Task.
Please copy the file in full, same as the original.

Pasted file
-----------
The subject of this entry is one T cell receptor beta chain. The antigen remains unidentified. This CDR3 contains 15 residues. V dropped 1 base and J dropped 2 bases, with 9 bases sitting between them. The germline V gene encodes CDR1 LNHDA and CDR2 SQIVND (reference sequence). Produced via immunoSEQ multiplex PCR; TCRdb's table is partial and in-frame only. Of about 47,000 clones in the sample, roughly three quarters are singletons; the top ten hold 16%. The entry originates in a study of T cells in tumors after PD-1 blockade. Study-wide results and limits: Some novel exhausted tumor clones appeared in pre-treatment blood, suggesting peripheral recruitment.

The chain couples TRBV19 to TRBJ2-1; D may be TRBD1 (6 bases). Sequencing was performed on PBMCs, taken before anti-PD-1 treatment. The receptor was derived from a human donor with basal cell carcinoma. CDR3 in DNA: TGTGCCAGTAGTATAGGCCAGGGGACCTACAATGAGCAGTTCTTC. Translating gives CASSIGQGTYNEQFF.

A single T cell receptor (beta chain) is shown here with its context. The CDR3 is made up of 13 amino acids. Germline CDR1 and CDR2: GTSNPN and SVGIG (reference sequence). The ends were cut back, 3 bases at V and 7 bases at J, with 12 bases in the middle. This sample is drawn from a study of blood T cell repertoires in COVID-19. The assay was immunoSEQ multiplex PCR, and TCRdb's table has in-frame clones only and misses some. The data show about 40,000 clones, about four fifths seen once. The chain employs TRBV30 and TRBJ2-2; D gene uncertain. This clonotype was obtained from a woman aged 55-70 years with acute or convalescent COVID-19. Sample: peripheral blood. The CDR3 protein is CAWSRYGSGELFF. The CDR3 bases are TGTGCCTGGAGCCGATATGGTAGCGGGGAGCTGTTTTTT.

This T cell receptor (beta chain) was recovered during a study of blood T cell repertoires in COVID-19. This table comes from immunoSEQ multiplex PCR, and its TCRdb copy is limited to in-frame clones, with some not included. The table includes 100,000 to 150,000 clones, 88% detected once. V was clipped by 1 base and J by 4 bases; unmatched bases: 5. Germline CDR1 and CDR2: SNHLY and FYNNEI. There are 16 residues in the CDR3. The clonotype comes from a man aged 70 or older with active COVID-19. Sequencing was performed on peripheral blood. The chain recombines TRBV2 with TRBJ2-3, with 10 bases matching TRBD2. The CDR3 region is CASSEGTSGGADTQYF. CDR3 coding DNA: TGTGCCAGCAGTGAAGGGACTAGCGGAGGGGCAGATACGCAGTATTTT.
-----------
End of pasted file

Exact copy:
The subject of this entry is one T cell receptor beta chain. The antigen remains unidentified. This CDR3 contains 15 residues. V dropped 1 base and J dropped 2 bases, with 9 bases sitting between them. The germline V gene encodes CDR1 LNHDA and CDR2 SQIVND (reference sequence). Produced via immunoSEQ multiplex PCR; TCRdb's table is partial and in-frame only. Of about 47,000 clones in the sample, roughly three quarters are singletons; the top ten hold 16%. The entry originates in a study of T cells in tumors after PD-1 blockade. Study-wide results and limits: Some novel exhausted tumor clones appeared in pre-treatment blood, suggesting peripheral recruitment.

The chain couples TRBV19 to TRBJ2-1; D may be TRBD1 (6 bases). Sequencing was performed on PBMCs, taken before anti-PD-1 treatment. The receptor was derived from a human donor with basal cell carcinoma. CDR3 in DNA: TGTGCCAGTAGTATAGGCCAGGGGACCTACAATGAGCAGTTCTTC. Translating gives CASSIGQGTYNEQFF.

A single T cell receptor (beta chain) is shown here with its context. The CDR3 is made up of 13 amino acids. Germline CDR1 and CDR2: GTSNPN and SVGIG (reference sequence). The ends were cut back, 3 bases at V and 7 bases at J, with 12 bases in the middle. This sample is drawn from a study of blood T cell repertoires in COVID-19. The assay was immunoSEQ multiplex PCR, and TCRdb's table has in-frame clones only and misses some. The data show about 40,000 clones, about four fifths seen once. The chain employs TRBV30 and TRBJ2-2; D gene uncertain. This clonotype was obtained from a woman aged 55-70 years with acute or convalescent COVID-19. Sample: peripheral blood. The CDR3 protein is CAWSRYGSGELFF. The CDR3 bases are TGTGCCTGGAGCCGATATGGTAGCGGGGAGCTGTTTTTT.

This T cell receptor (beta chain) was recovered during a study of blood T cell repertoires in COVID-19. This table comes from immunoSEQ multiplex PCR, and its TCRdb copy is limited to in-frame clones, with some not included. The table includes 100,000 to 150,000 clones, 88% detected once. V was clipped by 1 base and J by 4 bases; unmatched bases: 5. Germline CDR1 and CDR2: SNHLY and FYNNEI. There are 16 residues in the CDR3. The clonotype comes from a man aged 70 or older with active COVID-19. Sequencing was performed on peripheral blood. The chain recombines TRBV2 with TRBJ2-3, with 10 bases matching TRBD2. The CDR3 region is CASSEGTSGGADTQYF. CDR3 coding DNA: TGTGCCAGCAGTGAAGGGACTAGCGGAGGGGCAGATACGCAGTATTTT.